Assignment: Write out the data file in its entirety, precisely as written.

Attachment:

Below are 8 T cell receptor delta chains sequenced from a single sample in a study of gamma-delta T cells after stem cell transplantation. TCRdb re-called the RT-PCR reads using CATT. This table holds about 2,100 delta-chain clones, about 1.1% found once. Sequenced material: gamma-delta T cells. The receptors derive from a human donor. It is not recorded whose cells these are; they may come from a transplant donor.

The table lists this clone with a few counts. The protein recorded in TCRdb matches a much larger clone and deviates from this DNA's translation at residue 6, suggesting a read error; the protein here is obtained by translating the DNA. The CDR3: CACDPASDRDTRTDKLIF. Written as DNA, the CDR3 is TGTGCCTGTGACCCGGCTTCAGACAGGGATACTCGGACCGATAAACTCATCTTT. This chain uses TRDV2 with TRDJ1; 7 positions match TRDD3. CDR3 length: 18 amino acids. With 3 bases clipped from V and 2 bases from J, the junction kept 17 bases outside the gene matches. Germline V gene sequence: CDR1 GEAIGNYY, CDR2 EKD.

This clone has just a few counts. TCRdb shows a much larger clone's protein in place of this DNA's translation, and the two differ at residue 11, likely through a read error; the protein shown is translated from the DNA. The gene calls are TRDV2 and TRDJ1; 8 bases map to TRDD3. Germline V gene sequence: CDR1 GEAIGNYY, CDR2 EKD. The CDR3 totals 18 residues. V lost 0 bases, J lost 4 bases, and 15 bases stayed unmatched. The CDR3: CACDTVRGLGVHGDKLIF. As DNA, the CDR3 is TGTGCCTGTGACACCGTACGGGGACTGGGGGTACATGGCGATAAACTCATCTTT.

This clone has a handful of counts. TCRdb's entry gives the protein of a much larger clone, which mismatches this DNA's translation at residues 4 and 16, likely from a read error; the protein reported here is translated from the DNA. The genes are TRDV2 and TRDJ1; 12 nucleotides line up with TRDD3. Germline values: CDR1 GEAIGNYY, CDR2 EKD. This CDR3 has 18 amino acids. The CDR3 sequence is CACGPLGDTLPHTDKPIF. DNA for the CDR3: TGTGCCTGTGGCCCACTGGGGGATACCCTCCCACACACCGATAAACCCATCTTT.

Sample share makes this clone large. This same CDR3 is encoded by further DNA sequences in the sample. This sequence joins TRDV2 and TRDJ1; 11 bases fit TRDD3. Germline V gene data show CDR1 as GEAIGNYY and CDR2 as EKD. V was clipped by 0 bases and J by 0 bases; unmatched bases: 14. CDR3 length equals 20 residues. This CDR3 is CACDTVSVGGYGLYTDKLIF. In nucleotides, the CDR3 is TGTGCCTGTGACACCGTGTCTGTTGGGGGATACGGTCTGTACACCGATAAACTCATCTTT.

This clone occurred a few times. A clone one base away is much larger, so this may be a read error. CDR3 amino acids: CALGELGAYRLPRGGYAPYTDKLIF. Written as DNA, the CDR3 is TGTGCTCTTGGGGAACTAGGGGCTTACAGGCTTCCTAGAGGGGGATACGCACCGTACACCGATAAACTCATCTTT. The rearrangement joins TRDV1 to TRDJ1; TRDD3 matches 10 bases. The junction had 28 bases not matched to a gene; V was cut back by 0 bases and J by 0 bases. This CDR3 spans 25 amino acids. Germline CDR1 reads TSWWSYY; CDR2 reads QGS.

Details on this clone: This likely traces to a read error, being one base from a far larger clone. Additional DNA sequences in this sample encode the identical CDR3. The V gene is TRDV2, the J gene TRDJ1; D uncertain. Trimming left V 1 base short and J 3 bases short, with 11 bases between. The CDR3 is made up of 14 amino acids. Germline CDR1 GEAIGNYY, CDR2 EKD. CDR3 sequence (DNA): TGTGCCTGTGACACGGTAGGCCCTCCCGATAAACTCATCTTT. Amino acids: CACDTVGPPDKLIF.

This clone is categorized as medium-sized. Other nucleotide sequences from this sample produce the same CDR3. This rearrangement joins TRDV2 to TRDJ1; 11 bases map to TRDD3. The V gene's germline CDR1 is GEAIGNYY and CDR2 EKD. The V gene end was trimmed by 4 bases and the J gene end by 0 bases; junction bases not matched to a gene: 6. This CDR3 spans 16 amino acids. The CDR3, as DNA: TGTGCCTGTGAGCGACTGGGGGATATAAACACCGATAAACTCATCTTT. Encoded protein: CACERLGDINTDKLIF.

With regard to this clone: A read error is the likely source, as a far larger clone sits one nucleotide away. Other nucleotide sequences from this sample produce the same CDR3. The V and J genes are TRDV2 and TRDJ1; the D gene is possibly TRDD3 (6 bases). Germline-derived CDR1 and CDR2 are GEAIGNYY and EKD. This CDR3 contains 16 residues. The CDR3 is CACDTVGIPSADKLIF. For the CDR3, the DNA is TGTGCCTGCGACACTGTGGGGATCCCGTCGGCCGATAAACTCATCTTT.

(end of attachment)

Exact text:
Below are 8 T cell receptor delta chains sequenced from a single sample in a study of gamma-delta T cells after stem cell transplantation. TCRdb re-called the RT-PCR reads using CATT. This table holds about 2,100 delta-chain clones, about 1.1% found once. Sequenced material: gamma-delta T cells. The receptors derive from a human donor. It is not recorded whose cells these are; they may come from a transplant donor.

The table lists this clone with a few counts. The protein recorded in TCRdb matches a much larger clone and deviates from this DNA's translation at residue 6, suggesting a read error; the protein here is obtained by translating the DNA. The CDR3: CACDPASDRDTRTDKLIF. Written as DNA, the CDR3 is TGTGCCTGTGACCCGGCTTCAGACAGGGATACTCGGACCGATAAACTCATCTTT. This chain uses TRDV2 with TRDJ1; 7 positions match TRDD3. CDR3 length: 18 amino acids. With 3 bases clipped from V and 2 bases from J, the junction kept 17 bases outside the gene matches. Germline V gene sequence: CDR1 GEAIGNYY, CDR2 EKD.

This clone has just a few counts. TCRdb shows a much larger clone's protein in place of this DNA's translation, and the two differ at residue 11, likely through a read error; the protein shown is translated from the DNA. The gene calls are TRDV2 and TRDJ1; 8 bases map to TRDD3. Germline V gene sequence: CDR1 GEAIGNYY, CDR2 EKD. The CDR3 totals 18 residues. V lost 0 bases, J lost 4 bases, and 15 bases stayed unmatched. The CDR3: CACDTVRGLGVHGDKLIF. As DNA, the CDR3 is TGTGCCTGTGACACCGTACGGGGACTGGGGGTACATGGCGATAAACTCATCTTT.

This clone has a handful of counts. TCRdb's entry gives the protein of a much larger clone, which mismatches this DNA's translation at residues 4 and 16, likely from a read error; the protein reported here is translated from the DNA. The genes are TRDV2 and TRDJ1; 12 nucleotides line up with TRDD3. Germline values: CDR1 GEAIGNYY, CDR2 EKD. This CDR3 has 18 amino acids. The CDR3 sequence is CACGPLGDTLPHTDKPIF. DNA for the CDR3: TGTGCCTGTGGCCCACTGGGGGATACCCTCCCACACACCGATAAACCCATCTTT.

Sample share makes this clone large. This same CDR3 is encoded by further DNA sequences in the sample. This sequence joins TRDV2 and TRDJ1; 11 bases fit TRDD3. Germline V gene data show CDR1 as GEAIGNYY and CDR2 as EKD. V was clipped by 0 bases and J by 0 bases; unmatched bases: 14. CDR3 length equals 20 residues. This CDR3 is CACDTVSVGGYGLYTDKLIF. In nucleotides, the CDR3 is TGTGCCTGTGACACCGTGTCTGTTGGGGGATACGGTCTGTACACCGATAAACTCATCTTT.

This clone occurred a few times. A clone one base away is much larger, so this may be a read error. CDR3 amino acids: CALGELGAYRLPRGGYAPYTDKLIF. Written as DNA, the CDR3 is TGTGCTCTTGGGGAACTAGGGGCTTACAGGCTTCCTAGAGGGGGATACGCACCGTACACCGATAAACTCATCTTT. The rearrangement joins TRDV1 to TRDJ1; TRDD3 matches 10 bases. The junction had 28 bases not matched to a gene; V was cut back by 0 bases and J by 0 bases. This CDR3 spans 25 amino acids. Germline CDR1 reads TSWWSYY; CDR2 reads QGS.

Details on this clone: This likely traces to a read error, being one base from a far larger clone. Additional DNA sequences in this sample encode the identical CDR3. The V gene is TRDV2, the J gene TRDJ1; D uncertain. Trimming left V 1 base short and J 3 bases short, with 11 bases between. The CDR3 is made up of 14 amino acids. Germline CDR1 GEAIGNYY, CDR2 EKD. CDR3 sequence (DNA): TGTGCCTGTGACACGGTAGGCCCTCCCGATAAACTCATCTTT. Amino acids: CACDTVGPPDKLIF.

This clone is categorized as medium-sized. Other nucleotide sequences from this sample produce the same CDR3. This rearrangement joins TRDV2 to TRDJ1; 11 bases map to TRDD3. The V gene's germline CDR1 is GEAIGNYY and CDR2 EKD. The V gene end was trimmed by 4 bases and the J gene end by 0 bases; junction bases not matched to a gene: 6. This CDR3 spans 16 amino acids. The CDR3, as DNA: TGTGCCTGTGAGCGACTGGGGGATATAAACACCGATAAACTCATCTTT. Encoded protein: CACERLGDINTDKLIF.

With regard to this clone: A read error is the likely source, as a far larger clone sits one nucleotide away. Other nucleotide sequences from this sample produce the same CDR3. The V and J genes are TRDV2 and TRDJ1; the D gene is possibly TRDD3 (6 bases). Germline-derived CDR1 and CDR2 are GEAIGNYY and EKD. This CDR3 contains 16 residues. The CDR3 is CACDTVGIPSADKLIF. For the CDR3, the DNA is TGTGCCTGCGACACTGTGGGGATCCCGTCGGCCGATAAACTCATCTTT.